Love is in the detail

Tom Mahfoud and his fiancé Alexandra Murray (supplied).

Red roses, dinner dates and fancy chocolate are on the cards for Australians across the country this week. Whether you celebrate Valentine’s Day or not, there’s always time to pause and hear the stories of the couples young and old, as Zoe Moffatt discovers.

Beneath the trickle of rain drops at the Lightscape show in Royal Botanic Gardens, Hoppers Crossing resident Tom Mahfoud, 28, knelt down on one knee.

His chosen destination, a section in the light show called The Chapel, was a big shutter light arrangement.

With clammy hands and a passerby poised with his phone to capture the moment, Tom popped the question to his partner of five years, Alexandra Murray, 26.

“I was absolutely nervous,” Tom said, reminiscing on the proposal.

“She just made a few [comments, like] it’s so nice here, look how beautiful it is. Your heart’s in your throat at that point… I was a bit clammy.”

The resounding ‘yes’ from Alexandra kicked off their engagement, and the beginning of their journey to getting married.

For Tom, he said the realisation that he wanted to marry Alexandra hit when they started to live together. This feeling grew as the years stretched on, and as their lives became entangled with two dogs.

“Everything kind of hit me in the fourth year, and I thought this is, you know, this is definitely forever,” Tom said.

“You can’t see life without them.”

For the couple, Valentine’s Day is one they look forward to and celebrate each year. Amongst their busy schedules it’s an important reminder to come together.

“There’s a lot of times we don’t get to see each other for a whole heap after work.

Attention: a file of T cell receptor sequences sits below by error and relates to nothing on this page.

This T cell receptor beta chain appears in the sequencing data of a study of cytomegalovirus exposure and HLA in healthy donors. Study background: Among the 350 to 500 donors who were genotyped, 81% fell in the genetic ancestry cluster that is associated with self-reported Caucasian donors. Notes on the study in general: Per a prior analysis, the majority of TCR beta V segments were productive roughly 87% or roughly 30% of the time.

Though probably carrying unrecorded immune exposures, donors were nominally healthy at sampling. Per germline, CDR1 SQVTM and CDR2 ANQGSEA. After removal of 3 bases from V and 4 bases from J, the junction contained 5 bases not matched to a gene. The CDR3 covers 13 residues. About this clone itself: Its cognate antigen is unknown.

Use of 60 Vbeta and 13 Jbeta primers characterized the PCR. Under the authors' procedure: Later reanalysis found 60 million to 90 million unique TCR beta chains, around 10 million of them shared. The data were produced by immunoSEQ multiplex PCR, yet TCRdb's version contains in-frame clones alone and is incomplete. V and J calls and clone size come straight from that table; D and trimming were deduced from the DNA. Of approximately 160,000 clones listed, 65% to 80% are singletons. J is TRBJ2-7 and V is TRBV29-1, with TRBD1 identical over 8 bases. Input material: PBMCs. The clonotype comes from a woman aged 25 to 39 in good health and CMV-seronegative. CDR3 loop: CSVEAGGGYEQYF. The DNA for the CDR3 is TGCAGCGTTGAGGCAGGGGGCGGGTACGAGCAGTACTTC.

“So these kinds of moments, birthdays, anniversaries and Valentine’s Day are a good way for us to put aside some time for each other and just kick your feet off, enjoy and relax.”

This year’s agenda includes a trip to a new Italian restaurant nearby, a walk on the new Altona Pier, some gelato and dipping their feet in the water, if Melbourne’s weather permits.

For anyone who doesn’t have a Valentine’s Day filled with pasta, ice cream and moonlight walks, Tom said his top dating tip is communication and to trust your gut.

“If you know things are right, generally it’ll be pretty obvious and [it’s important to keep] talking and understanding what the other side wants, loves and needs.

“Find out what someone’s love language is. Finding that out pretty early on helps to build a really strong relationship and it’s definitely built our relationship pretty strong.”

Almost 100 kilometres away in Whittlesea, Norma, 96, and Ray, 98, Hislop sit down to chat about their 75 years of marriage.

They don’t celebrate Valentine’s Day, but instead talk fondly about attending weekend dances and going to the pictures.

The world was a different place more than eight decades ago when they met, but in answering my questions I notice striking similarities between the two couples.

“[It’s about] give and take, see the other person’s point of view, appreciate their value and don’t forget to tell them,” Ray said.

Meeting as young teenagers in the inner city suburb of Carlton, Norma was friends with Ray’s sister Betty, and was in church the first time she laid eyes on him.